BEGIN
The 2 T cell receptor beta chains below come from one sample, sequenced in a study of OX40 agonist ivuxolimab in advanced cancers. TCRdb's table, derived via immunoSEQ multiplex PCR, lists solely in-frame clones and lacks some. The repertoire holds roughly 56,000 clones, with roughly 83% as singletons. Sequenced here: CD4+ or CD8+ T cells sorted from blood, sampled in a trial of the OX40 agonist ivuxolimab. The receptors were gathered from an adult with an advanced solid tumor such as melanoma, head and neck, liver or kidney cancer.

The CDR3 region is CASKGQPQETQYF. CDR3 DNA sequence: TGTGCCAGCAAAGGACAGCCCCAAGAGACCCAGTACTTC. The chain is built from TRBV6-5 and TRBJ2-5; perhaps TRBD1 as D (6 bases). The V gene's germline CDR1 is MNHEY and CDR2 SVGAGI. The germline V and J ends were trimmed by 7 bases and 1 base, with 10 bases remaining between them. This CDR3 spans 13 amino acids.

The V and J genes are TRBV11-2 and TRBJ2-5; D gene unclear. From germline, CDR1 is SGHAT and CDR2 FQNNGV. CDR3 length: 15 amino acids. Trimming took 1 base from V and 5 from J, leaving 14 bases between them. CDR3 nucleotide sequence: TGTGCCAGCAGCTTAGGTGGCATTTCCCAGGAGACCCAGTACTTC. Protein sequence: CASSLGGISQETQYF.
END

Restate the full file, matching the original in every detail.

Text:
The 2 T cell receptor beta chains below come from one sample, sequenced in a study of OX40 agonist ivuxolimab in advanced cancers. TCRdb's table, derived via immunoSEQ multiplex PCR, lists solely in-frame clones and lacks some. The repertoire holds roughly 56,000 clones, with roughly 83% as singletons. Sequenced here: CD4+ or CD8+ T cells sorted from blood, sampled in a trial of the OX40 agonist ivuxolimab. The receptors were gathered from an adult with an advanced solid tumor such as melanoma, head and neck, liver or kidney cancer.

The CDR3 region is CASKGQPQETQYF. CDR3 DNA sequence: TGTGCCAGCAAAGGACAGCCCCAAGAGACCCAGTACTTC. The chain is built from TRBV6-5 and TRBJ2-5; perhaps TRBD1 as D (6 bases). The V gene's germline CDR1 is MNHEY and CDR2 SVGAGI. The germline V and J ends were trimmed by 7 bases and 1 base, with 10 bases remaining between them. This CDR3 spans 13 amino acids.

The V and J genes are TRBV11-2 and TRBJ2-5; D gene unclear. From germline, CDR1 is SGHAT and CDR2 FQNNGV. CDR3 length: 15 amino acids. Trimming took 1 base from V and 5 from J, leaving 14 bases between them. CDR3 nucleotide sequence: TGTGCCAGCAGCTTAGGTGGCATTTCCCAGGAGACCCAGTACTTC. Protein sequence: CASSLGGISQETQYF.